Image Source: Shiva Smyth from Pexels
These days, you can barely open a magazine without reading something about the lack of work-life balance in our society. Experts with all kinds of titles and certifications give advice on how to make free time for yourself, family, and friends. Next to the many reasons listed on why switching off your blackberry at night is essential to your peace of mind, you will most likely find an image either of an incredibly healthy looking person walking on the beach or someone blissfully stretched into some or the other yoga position. Point taken; the interconnectivity in our world has lead to a collective feeling that we constantly have to be ready to absorb new information and ‘switching off’ is becoming increasingly difficult. Therefore, advice is needed and can be helpful. When you work in a family business, however, the mainstream tips on how to balance work and life might just not cut it. The reason is simply that most of us working in a family business encounter more or less the same people at work as we do in our home lives. This leads to perpetual discussions about work that start in the boardroom and often only end on the living room sofa.
While it may be beneficial to a certain extent to discuss issues that happen at work with the family at home, it may have a detrimental effect on private relationships as well as on your own well-being if the attention keeps being dragged back to work, be it through a phone call or through another family member bringing up a work-related subject. It is essentially about finding a balance between work, the family and yourself.
Mothers do have a great say in this matter. As guardians of the home, they have a great influence on whether business crosses the threshold and may sit at the dinner table. For any mother, the well-being of the family comes first. She often is the one that recognises individual needs quickly and also sees when a family member is over-worked and therefore overwhelmed. Simple rules such as days that are reserved for family activities only, or are just simply ‘off work’ can sometimes do the trick. However, education and impressions during childhood can be even more meaningful: If children from an early age observe their parents to maintain a healthy division of time between work and their private lives, they are very likely to reproduce such a pattern themselves. For family business mothers, it is a difficult balance to keep. On one hand, a family business would like nothing better than to see the next generation taking a keen interest in the business, and therefore it is important to keep children in the loop on what is happening to the business. On the other hand, for children not to resent the business they need to be able to observe that it has not consumed their parents entirely and that there is always sufficient time for private lives and leisure time.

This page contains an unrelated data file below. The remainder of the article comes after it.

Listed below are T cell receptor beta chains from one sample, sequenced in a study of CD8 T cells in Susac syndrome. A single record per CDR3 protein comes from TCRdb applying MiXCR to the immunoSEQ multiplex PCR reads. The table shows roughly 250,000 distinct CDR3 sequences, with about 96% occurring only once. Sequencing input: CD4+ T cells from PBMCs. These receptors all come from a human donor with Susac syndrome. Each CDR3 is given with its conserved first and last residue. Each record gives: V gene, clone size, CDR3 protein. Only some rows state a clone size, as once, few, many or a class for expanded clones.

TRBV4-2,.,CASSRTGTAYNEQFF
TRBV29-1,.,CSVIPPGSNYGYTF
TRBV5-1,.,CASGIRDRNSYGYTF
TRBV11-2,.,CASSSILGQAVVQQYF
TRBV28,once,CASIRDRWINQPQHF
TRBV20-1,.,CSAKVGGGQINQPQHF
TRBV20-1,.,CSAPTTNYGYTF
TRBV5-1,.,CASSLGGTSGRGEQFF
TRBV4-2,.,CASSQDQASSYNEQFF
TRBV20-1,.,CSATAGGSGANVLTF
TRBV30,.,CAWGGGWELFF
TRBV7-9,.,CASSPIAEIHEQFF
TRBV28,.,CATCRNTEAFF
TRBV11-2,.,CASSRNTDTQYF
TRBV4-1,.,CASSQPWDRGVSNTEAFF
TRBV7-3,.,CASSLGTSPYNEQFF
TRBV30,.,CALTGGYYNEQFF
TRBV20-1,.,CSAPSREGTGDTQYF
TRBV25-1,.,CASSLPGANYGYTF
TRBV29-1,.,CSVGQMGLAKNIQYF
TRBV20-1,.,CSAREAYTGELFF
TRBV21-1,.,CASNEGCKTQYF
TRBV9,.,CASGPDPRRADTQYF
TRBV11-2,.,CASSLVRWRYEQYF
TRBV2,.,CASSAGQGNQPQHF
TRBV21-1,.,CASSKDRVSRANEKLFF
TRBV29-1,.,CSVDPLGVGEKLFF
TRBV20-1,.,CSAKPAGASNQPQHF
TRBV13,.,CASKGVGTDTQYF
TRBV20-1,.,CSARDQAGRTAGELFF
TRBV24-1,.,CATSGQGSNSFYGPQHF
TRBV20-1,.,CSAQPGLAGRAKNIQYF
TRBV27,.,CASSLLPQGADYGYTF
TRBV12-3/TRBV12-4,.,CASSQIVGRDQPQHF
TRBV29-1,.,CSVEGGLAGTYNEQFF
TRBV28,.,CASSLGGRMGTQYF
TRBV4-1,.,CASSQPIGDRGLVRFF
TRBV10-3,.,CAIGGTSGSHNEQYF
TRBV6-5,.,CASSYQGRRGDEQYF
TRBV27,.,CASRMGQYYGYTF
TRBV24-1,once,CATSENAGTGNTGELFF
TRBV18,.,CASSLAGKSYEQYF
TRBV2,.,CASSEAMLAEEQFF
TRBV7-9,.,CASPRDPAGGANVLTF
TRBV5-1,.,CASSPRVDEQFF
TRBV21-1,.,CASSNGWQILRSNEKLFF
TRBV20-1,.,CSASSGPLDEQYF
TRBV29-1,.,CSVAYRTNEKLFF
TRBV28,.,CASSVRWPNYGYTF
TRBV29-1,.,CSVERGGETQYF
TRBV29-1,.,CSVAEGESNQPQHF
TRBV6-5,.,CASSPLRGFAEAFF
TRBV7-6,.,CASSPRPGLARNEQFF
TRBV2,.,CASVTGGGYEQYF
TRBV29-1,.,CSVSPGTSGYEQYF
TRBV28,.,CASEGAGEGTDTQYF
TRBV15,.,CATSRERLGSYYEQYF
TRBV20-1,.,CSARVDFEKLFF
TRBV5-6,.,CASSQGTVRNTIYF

In a family business maintaining work-life balance makes double sense: if more time can be allocated properly just to the family and just to the individual’s needs automatically a healthy family paradigm is maintained that fosters respect between family members and for the business as well. Work-life-balance is an individual responsibility; however, in a family business, there are measures that can be taken by the family to make things easier on everyone. Whether that includes yoga and beach walks or not is ultimately up to everyone’s own taste.
Tharawat Magazine, Issue 8, 2010